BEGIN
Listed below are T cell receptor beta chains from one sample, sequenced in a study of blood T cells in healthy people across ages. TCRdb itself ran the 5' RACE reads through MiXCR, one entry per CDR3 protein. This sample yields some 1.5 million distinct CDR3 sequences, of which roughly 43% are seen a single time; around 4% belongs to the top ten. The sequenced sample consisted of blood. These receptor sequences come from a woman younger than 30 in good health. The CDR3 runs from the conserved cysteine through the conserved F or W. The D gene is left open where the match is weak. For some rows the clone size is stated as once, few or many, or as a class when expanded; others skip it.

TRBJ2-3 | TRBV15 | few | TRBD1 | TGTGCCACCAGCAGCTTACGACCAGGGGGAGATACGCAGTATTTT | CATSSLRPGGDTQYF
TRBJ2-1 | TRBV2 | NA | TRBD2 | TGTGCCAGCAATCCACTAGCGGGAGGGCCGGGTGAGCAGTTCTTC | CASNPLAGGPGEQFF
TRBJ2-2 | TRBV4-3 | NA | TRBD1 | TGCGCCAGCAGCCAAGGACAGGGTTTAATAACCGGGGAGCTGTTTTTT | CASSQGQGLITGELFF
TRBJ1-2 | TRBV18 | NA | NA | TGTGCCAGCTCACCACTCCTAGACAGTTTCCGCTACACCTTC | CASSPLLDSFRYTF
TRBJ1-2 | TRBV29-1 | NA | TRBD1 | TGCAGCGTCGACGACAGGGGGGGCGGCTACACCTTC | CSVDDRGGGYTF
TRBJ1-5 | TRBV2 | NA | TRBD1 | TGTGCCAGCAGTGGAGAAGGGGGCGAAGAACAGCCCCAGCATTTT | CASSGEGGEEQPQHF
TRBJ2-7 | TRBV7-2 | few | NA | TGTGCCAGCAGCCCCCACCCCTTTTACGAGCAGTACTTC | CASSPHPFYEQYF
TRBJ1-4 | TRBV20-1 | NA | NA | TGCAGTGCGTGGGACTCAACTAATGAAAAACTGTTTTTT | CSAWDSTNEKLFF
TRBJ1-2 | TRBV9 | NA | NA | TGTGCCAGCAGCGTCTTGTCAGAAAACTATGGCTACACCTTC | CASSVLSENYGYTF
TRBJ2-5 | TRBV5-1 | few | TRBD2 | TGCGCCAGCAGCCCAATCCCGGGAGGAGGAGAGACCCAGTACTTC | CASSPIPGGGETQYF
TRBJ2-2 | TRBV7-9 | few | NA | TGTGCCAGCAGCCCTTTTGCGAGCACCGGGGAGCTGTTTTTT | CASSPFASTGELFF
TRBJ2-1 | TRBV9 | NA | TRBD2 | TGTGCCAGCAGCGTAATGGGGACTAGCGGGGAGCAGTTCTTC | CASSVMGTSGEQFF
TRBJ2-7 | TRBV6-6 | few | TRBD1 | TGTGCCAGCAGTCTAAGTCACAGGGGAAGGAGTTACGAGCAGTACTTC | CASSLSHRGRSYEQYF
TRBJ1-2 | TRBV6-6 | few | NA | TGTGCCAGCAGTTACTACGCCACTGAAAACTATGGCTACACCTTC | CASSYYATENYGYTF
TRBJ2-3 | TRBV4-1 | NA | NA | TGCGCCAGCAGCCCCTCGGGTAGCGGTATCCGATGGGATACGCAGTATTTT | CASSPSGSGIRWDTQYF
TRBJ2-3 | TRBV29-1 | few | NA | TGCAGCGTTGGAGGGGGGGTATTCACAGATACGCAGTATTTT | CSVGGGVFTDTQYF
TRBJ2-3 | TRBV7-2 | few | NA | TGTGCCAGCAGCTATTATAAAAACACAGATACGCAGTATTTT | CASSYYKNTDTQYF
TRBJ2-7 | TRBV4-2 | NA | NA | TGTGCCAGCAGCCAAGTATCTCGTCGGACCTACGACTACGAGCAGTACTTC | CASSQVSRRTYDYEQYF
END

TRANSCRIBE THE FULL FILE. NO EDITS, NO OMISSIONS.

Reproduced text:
Listed below are T cell receptor beta chains from one sample, sequenced in a study of blood T cells in healthy people across ages. TCRdb itself ran the 5' RACE reads through MiXCR, one entry per CDR3 protein. This sample yields some 1.5 million distinct CDR3 sequences, of which roughly 43% are seen a single time; around 4% belongs to the top ten. The sequenced sample consisted of blood. These receptor sequences come from a woman younger than 30 in good health. The CDR3 runs from the conserved cysteine through the conserved F or W. The D gene is left open where the match is weak. For some rows the clone size is stated as once, few or many, or as a class when expanded; others skip it.

TRBJ2-3 | TRBV15 | few | TRBD1 | TGTGCCACCAGCAGCTTACGACCAGGGGGAGATACGCAGTATTTT | CATSSLRPGGDTQYF
TRBJ2-1 | TRBV2 | NA | TRBD2 | TGTGCCAGCAATCCACTAGCGGGAGGGCCGGGTGAGCAGTTCTTC | CASNPLAGGPGEQFF
TRBJ2-2 | TRBV4-3 | NA | TRBD1 | TGCGCCAGCAGCCAAGGACAGGGTTTAATAACCGGGGAGCTGTTTTTT | CASSQGQGLITGELFF
TRBJ1-2 | TRBV18 | NA | NA | TGTGCCAGCTCACCACTCCTAGACAGTTTCCGCTACACCTTC | CASSPLLDSFRYTF
TRBJ1-2 | TRBV29-1 | NA | TRBD1 | TGCAGCGTCGACGACAGGGGGGGCGGCTACACCTTC | CSVDDRGGGYTF
TRBJ1-5 | TRBV2 | NA | TRBD1 | TGTGCCAGCAGTGGAGAAGGGGGCGAAGAACAGCCCCAGCATTTT | CASSGEGGEEQPQHF
TRBJ2-7 | TRBV7-2 | few | NA | TGTGCCAGCAGCCCCCACCCCTTTTACGAGCAGTACTTC | CASSPHPFYEQYF
TRBJ1-4 | TRBV20-1 | NA | NA | TGCAGTGCGTGGGACTCAACTAATGAAAAACTGTTTTTT | CSAWDSTNEKLFF
TRBJ1-2 | TRBV9 | NA | NA | TGTGCCAGCAGCGTCTTGTCAGAAAACTATGGCTACACCTTC | CASSVLSENYGYTF
TRBJ2-5 | TRBV5-1 | few | TRBD2 | TGCGCCAGCAGCCCAATCCCGGGAGGAGGAGAGACCCAGTACTTC | CASSPIPGGGETQYF
TRBJ2-2 | TRBV7-9 | few | NA | TGTGCCAGCAGCCCTTTTGCGAGCACCGGGGAGCTGTTTTTT | CASSPFASTGELFF
TRBJ2-1 | TRBV9 | NA | TRBD2 | TGTGCCAGCAGCGTAATGGGGACTAGCGGGGAGCAGTTCTTC | CASSVMGTSGEQFF
TRBJ2-7 | TRBV6-6 | few | TRBD1 | TGTGCCAGCAGTCTAAGTCACAGGGGAAGGAGTTACGAGCAGTACTTC | CASSLSHRGRSYEQYF
TRBJ1-2 | TRBV6-6 | few | NA | TGTGCCAGCAGTTACTACGCCACTGAAAACTATGGCTACACCTTC | CASSYYATENYGYTF
TRBJ2-3 | TRBV4-1 | NA | NA | TGCGCCAGCAGCCCCTCGGGTAGCGGTATCCGATGGGATACGCAGTATTTT | CASSPSGSGIRWDTQYF
TRBJ2-3 | TRBV29-1 | few | NA | TGCAGCGTTGGAGGGGGGGTATTCACAGATACGCAGTATTTT | CSVGGGVFTDTQYF
TRBJ2-3 | TRBV7-2 | few | NA | TGTGCCAGCAGCTATTATAAAAACACAGATACGCAGTATTTT | CASSYYKNTDTQYF
TRBJ2-7 | TRBV4-2 | NA | NA | TGTGCCAGCAGCCAAGTATCTCGTCGGACCTACGACTACGAGCAGTACTTC | CASSQVSRRTYDYEQYF